Today the village is best known for its restaurants and shops, and hosts shopping events during the fall as well as a popular crafts fair.
The commercial and housing stock in Babylon reflects its longevity as a community. Because of the 140-year presence of the railroad, and its earlier status as a way station on Montauk Highway, originally the only through highway on Long Island's south shore, most of the core of Babylon dates to the era from before the American Civil War to World War I. As a result, there is a mix of building styles, including pre-Civil War, colonial, Victorian, and more recent designs. Nearer the shore, much of the housing was originally summer properties, including mansions and estates, cottages and bungalows: the latter two, virtually all now winterized. As far as large formal mansions and estates, most have been razed, yet one of the last remaining estates in Babylon, and presumably the towns smallest is the Long Island Yacht Club, built by E.W. Howell Co. of Babylon, NY in 1927 at a cost of $26.500.00.
Areas of large old homes and less formal mansions exist in a number of areas, including on Fire Island Avenue, Crescent Avenue and Thompson Avenue on Sumpawam's Neck, the area in between West Creek (Carll's River) and East Creek (Sumpawams River), the main body of the village between Main Street and the Bay.
Because of this history, and the general unavailability of large tracts of building land, Babylon Village has very few tract houses or developments. Some of the few area developed after World War II reflected the conversion of remaining farms and remains of large estates and mansions. There areas generally contain 1950s-style ranch houses, but there are some characteristic Long Island split level homes and high ranches.
Areas of large new homes are on formerly undeveloped or reclaimed former wetlands developed during the late 1940s through 1970s, including on Lucinda and Peninsula Drives, with estate-like homes such as that of Bret Saberhagen until 2001. Most of the affluent homes built in these new areas were large ranch houses, popular in the time of building, but much less favored today. In the last decade and continuing to the present, many of these houses have been expanded by adding a story and changing their style to more colonial appearance.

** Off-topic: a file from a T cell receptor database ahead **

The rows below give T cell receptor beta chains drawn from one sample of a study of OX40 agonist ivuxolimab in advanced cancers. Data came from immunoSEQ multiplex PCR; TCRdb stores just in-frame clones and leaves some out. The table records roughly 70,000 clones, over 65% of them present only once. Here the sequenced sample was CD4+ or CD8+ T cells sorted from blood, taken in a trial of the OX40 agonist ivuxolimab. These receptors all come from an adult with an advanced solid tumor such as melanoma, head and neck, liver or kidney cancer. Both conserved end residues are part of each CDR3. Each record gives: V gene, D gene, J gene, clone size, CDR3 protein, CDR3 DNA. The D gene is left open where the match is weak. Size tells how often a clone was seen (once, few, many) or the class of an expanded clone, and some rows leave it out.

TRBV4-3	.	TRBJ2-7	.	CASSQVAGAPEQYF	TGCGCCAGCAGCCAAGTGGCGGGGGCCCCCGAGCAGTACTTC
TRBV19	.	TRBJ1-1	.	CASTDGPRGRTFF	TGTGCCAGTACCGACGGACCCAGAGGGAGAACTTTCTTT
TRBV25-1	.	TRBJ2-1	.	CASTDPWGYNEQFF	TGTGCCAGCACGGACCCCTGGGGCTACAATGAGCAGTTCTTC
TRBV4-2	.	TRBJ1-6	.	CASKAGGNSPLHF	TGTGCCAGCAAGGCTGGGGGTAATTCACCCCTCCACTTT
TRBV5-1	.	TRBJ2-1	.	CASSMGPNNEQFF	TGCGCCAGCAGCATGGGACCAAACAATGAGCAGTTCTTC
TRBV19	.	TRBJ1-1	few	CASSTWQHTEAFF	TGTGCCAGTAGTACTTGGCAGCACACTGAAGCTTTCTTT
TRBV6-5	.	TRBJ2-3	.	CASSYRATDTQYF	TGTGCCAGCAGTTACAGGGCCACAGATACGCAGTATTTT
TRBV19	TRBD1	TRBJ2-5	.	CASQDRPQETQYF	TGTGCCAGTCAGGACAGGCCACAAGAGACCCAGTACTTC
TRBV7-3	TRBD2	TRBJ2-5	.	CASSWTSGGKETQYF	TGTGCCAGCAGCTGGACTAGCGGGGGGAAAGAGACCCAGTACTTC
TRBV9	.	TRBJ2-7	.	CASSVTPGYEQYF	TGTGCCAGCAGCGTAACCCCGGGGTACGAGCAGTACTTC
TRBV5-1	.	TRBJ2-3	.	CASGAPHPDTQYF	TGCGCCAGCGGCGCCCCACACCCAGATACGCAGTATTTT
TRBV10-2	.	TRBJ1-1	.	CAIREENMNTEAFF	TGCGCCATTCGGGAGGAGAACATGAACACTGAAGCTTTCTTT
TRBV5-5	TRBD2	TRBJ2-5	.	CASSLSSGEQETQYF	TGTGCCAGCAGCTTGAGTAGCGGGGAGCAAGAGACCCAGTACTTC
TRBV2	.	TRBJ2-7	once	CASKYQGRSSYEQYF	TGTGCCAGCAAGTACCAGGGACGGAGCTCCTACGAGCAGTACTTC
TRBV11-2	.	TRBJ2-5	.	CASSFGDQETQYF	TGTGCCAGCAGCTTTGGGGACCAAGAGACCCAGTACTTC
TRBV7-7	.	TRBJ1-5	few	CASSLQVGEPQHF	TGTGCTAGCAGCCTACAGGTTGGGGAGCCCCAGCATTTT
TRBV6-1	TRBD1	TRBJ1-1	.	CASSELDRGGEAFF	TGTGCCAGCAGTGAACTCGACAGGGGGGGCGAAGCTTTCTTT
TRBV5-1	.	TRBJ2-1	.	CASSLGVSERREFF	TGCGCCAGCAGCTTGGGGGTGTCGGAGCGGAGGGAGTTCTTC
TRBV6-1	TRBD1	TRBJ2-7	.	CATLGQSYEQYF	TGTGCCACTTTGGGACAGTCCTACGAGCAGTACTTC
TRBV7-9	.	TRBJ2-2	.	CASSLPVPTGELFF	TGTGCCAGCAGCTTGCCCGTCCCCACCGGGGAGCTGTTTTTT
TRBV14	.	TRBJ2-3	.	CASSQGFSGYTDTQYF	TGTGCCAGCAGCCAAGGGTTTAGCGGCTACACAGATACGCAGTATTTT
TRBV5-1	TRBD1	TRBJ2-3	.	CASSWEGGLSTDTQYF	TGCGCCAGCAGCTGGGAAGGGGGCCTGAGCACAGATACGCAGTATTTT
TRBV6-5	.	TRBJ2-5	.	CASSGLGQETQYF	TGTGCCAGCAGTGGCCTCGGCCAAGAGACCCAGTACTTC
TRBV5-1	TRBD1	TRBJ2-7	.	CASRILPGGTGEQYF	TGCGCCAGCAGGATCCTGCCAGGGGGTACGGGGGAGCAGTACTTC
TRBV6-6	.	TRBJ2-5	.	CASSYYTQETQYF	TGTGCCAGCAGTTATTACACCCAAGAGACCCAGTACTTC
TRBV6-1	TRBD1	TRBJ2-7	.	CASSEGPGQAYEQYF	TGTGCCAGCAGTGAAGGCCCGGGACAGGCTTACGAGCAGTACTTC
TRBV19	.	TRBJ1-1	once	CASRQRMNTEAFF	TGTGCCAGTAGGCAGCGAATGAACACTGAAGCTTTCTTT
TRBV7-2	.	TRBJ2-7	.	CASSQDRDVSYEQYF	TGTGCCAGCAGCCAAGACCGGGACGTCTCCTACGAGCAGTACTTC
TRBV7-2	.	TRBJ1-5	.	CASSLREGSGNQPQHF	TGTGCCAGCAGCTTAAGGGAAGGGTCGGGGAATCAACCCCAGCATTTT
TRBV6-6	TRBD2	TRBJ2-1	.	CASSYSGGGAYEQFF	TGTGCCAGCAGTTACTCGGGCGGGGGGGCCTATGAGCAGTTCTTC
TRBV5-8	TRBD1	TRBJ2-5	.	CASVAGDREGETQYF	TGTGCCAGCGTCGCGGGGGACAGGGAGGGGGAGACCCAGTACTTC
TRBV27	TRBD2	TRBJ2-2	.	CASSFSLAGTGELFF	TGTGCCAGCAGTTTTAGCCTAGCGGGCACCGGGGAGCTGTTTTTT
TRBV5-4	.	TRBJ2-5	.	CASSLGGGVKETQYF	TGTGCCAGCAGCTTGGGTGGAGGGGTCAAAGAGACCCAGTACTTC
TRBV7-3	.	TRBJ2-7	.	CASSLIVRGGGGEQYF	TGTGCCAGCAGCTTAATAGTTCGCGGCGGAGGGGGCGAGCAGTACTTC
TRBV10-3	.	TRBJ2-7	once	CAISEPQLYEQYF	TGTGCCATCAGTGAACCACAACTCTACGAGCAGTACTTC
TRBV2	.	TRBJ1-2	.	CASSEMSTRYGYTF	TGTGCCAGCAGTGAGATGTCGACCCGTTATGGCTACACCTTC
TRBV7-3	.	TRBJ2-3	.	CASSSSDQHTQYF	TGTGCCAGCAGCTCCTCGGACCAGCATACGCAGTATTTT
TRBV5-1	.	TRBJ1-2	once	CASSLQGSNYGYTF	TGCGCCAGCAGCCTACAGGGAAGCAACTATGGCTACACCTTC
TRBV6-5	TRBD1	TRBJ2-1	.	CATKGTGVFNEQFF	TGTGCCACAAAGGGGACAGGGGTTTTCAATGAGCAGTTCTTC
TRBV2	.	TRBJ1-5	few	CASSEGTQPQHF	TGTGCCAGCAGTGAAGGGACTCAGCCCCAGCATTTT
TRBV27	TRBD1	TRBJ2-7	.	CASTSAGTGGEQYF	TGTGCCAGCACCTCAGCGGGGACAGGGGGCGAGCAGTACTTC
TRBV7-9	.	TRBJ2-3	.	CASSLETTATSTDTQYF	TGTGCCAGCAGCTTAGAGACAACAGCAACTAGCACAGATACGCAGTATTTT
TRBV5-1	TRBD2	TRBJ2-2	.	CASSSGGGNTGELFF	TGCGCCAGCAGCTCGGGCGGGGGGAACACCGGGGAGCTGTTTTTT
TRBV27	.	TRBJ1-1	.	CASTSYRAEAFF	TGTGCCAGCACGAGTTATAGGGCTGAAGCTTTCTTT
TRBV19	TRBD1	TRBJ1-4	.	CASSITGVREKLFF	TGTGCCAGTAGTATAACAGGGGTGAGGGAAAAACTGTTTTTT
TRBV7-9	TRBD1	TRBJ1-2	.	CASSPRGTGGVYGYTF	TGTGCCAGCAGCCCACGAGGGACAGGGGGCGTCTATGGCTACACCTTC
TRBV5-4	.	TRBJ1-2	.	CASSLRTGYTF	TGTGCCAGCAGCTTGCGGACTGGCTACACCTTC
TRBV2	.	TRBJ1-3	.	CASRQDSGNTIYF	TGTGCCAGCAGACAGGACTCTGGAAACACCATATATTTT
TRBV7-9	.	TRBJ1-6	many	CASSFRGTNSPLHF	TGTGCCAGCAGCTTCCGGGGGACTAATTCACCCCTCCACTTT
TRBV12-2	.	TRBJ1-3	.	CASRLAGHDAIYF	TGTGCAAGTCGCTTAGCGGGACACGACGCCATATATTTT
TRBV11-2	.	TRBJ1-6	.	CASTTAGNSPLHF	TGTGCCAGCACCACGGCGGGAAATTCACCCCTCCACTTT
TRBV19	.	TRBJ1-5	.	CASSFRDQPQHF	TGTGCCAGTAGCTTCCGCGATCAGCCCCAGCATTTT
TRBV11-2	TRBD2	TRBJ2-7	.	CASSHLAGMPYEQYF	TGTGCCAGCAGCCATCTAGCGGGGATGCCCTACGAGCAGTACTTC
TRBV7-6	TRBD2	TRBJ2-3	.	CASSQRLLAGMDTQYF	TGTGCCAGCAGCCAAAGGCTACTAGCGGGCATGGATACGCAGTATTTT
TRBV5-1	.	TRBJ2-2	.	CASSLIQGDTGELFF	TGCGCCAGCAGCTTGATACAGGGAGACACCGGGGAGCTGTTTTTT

Babylon Village has also experienced the modern phenomenon in which small sound houses on desirable lots have been purchased and torn down by affluent recent purchasers and replaced with houses as large as zoning will permit, meaning that the new home builder has paid the price of a home just to obtain the lot.
The Long Island Rail Road's south shore electrified line begins at Babylon insuring riders a seat and a short ride to mid town Manhattan.
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Most of the residents of the Village of Babylon are served by the Babylon Union Free School District (UFSD). Since the school district lines are not coextensive with the village boundaries, as is common on Long Island, some residents of Babylon Village are in the West Babylon UFSD and, conversely, some residents of West Babylon go to the village schools, as well as residents of Oak Island, Oak Beach, Gilgo, West Gilgo, and Captree Island across the Great South Bay.